Chapter

Geographic Range Expansion of Exotic Birds

Tim M. Blackburn, Julie L. Lockwood and Phillip Cassey

in Avian Invasions

Published in print June 2009 | ISBN: 9780199232543
Published online September 2009 | e-ISBN: 9780191715983 | DOI: https://dx.doi.org/10.1093/acprof:oso/9780199232543.003.0006

Series: Oxford Avian Biology

 Geographic Range Expansion of Exotic Birds

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Once an exotic species has successfully established a self-sustaining population, it may spread beyond its initial point of introduction and establish meaningful interactions with species native to this location. This chapter reviews the relatively large literature on models of geographic range expansion (spread) in invasive species. In particular, it notes the tremendous bias towards a few, very successful and widespread exotic bird species, on our understanding of exotic species range expansion. For the same reasons that exotic birds have already contributed to understanding invasions (i.e., there is detailed information on their numbers and locations), it is argued that with the right research effort they can also help us gain a clear picture of why some exotic species do not expand their ranges once established, or only do so after a long lag period.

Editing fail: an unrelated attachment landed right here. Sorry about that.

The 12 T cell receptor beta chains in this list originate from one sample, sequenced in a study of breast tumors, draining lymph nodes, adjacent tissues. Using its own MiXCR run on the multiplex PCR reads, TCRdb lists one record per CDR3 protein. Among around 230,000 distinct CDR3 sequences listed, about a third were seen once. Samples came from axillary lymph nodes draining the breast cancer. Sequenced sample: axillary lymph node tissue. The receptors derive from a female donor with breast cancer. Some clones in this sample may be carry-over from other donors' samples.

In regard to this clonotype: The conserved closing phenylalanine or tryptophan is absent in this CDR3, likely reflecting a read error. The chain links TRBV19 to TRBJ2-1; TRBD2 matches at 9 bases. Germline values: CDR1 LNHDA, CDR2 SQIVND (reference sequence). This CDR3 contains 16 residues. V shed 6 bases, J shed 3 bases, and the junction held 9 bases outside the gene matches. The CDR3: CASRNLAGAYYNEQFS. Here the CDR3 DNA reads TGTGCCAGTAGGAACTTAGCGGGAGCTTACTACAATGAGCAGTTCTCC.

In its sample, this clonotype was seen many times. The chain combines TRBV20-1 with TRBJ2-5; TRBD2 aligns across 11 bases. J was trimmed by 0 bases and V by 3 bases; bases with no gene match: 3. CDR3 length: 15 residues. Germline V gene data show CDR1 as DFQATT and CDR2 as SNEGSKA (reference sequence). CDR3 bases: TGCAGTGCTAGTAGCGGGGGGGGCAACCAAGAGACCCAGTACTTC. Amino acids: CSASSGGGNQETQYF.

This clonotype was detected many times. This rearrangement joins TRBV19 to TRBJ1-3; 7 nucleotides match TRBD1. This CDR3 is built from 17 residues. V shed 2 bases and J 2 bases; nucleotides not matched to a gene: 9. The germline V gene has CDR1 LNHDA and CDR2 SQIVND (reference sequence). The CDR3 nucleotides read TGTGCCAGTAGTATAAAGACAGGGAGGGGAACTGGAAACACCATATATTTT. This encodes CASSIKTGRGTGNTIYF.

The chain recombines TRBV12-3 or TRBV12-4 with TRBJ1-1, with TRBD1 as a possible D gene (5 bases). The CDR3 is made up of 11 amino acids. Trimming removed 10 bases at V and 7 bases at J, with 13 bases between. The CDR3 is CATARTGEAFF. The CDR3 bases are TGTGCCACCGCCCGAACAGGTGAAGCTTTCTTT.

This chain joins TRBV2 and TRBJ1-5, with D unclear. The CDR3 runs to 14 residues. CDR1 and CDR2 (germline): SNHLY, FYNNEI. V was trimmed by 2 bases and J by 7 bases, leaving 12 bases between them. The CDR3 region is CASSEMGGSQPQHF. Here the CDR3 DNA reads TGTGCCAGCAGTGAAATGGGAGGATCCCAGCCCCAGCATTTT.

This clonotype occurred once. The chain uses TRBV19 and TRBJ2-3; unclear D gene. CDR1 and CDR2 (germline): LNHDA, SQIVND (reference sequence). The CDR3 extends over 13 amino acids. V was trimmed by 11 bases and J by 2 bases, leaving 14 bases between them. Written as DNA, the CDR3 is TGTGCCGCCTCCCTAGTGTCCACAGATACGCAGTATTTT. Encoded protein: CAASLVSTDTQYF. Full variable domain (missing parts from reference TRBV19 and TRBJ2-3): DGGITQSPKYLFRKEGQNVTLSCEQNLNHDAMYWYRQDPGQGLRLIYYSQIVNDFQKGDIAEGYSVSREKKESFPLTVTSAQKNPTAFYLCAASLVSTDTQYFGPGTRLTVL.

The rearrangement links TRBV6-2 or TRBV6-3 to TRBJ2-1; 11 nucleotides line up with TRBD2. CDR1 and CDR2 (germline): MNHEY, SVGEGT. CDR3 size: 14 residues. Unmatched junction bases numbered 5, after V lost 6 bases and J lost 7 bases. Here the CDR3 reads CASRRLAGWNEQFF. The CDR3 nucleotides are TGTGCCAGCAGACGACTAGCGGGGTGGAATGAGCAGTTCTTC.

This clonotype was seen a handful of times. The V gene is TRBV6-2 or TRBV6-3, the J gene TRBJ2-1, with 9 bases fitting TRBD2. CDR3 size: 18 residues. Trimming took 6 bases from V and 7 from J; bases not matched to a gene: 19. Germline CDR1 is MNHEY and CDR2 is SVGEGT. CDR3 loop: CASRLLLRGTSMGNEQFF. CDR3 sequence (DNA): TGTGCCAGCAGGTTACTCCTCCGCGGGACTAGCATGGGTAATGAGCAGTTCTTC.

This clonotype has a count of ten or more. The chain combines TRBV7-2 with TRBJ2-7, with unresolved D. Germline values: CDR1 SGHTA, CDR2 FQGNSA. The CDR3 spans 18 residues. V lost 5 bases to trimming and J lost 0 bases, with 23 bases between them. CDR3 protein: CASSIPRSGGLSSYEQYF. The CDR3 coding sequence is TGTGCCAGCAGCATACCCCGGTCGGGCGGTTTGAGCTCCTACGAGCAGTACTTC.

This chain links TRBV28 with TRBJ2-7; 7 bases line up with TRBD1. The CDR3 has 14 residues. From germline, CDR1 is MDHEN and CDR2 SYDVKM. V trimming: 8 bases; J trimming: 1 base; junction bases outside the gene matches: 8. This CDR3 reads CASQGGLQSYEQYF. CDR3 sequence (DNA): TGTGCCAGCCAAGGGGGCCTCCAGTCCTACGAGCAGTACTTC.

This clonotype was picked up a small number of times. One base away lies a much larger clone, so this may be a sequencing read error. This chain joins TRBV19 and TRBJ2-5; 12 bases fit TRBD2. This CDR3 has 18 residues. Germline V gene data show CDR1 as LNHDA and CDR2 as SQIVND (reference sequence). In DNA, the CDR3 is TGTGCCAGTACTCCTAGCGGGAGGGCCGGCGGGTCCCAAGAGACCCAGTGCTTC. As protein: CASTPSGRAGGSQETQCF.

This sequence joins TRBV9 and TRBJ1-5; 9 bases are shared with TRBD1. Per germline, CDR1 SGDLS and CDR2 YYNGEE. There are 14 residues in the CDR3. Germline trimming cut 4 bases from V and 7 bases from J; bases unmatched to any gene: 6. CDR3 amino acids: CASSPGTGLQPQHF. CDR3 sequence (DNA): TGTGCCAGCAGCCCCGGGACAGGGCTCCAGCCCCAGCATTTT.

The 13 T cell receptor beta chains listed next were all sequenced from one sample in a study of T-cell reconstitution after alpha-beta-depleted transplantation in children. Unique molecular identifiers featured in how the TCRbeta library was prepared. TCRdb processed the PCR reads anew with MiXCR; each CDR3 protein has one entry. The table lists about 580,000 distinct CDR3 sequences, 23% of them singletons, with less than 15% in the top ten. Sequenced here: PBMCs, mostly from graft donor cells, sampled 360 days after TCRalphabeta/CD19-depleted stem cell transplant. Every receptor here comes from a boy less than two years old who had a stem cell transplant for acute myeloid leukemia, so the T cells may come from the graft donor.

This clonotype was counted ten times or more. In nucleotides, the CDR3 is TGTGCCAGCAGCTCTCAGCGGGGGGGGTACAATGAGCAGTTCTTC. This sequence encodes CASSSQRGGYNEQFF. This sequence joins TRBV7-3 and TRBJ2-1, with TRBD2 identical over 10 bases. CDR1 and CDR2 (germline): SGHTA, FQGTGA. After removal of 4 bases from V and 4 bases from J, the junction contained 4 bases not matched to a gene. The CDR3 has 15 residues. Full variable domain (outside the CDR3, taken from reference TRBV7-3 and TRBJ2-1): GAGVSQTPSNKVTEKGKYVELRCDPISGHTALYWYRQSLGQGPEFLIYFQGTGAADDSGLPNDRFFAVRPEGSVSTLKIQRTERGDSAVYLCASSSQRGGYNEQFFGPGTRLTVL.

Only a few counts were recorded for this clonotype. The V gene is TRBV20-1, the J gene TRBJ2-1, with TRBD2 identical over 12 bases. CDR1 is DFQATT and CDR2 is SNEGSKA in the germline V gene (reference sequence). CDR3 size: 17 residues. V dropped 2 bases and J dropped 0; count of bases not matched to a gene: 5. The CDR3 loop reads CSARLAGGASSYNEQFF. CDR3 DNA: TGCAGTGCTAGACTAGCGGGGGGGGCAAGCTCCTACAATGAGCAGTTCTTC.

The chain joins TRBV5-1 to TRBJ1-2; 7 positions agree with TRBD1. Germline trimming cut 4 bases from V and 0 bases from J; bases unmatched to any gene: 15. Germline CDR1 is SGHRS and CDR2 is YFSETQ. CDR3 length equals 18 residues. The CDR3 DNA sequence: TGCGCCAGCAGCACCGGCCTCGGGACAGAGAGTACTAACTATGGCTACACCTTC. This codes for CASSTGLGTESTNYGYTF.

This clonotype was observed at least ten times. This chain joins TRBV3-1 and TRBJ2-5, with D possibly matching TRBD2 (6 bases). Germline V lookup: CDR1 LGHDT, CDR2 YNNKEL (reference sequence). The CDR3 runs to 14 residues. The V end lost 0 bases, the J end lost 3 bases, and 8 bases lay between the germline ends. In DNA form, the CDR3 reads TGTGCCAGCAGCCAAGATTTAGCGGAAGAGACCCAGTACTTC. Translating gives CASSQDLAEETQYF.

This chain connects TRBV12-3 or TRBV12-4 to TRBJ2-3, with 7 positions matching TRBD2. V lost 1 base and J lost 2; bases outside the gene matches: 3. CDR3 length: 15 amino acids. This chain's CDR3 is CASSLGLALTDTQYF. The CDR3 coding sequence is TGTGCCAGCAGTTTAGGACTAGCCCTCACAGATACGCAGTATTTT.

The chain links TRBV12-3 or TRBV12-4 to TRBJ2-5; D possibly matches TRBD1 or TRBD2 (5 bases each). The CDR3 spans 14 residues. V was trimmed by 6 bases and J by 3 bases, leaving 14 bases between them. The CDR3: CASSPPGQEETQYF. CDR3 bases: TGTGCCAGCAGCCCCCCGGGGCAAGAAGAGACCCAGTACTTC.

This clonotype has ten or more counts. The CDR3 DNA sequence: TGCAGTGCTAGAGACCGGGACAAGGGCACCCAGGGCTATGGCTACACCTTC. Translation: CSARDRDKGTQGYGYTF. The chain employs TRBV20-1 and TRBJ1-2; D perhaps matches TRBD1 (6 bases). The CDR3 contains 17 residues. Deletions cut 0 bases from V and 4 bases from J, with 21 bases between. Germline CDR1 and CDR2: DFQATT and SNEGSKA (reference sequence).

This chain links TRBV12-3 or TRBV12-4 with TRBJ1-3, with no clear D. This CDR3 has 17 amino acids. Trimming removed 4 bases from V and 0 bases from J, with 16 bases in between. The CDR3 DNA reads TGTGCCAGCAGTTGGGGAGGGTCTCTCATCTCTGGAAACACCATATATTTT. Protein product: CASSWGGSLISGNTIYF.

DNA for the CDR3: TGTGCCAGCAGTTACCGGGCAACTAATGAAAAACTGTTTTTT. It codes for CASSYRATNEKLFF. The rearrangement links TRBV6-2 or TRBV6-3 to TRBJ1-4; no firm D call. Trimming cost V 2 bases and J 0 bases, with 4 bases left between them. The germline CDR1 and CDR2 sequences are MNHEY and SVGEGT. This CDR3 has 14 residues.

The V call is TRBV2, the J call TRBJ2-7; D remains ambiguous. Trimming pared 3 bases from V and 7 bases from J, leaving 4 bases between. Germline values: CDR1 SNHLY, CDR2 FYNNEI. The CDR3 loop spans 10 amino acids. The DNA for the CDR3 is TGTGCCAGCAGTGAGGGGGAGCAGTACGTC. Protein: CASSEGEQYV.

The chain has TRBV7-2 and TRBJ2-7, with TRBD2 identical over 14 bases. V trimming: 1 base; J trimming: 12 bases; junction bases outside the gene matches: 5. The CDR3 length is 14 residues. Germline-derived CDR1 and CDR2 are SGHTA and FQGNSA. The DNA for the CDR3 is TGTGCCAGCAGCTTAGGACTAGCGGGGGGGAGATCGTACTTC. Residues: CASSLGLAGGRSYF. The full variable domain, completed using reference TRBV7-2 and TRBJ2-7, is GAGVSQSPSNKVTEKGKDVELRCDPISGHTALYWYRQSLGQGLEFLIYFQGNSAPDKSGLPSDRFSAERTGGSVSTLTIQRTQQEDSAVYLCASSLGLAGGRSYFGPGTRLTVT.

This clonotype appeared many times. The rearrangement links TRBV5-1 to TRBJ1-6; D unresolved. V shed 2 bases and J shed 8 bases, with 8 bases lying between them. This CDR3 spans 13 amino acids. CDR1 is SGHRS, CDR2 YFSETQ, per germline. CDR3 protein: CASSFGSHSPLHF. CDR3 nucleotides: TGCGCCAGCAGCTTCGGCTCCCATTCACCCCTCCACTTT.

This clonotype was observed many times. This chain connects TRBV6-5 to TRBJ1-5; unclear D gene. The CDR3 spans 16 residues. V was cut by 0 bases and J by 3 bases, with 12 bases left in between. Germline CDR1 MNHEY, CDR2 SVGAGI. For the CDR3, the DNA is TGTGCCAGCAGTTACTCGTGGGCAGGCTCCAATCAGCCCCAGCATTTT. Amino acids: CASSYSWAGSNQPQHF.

Keywords: rate of spread; extent of spread; population growth rate; dispersal; boom and bust; diffusion process; diffusion-reaction equations; integrodifference equations

Chapter.  12294 words.  Illustrated.

Subjects: Vertebrates

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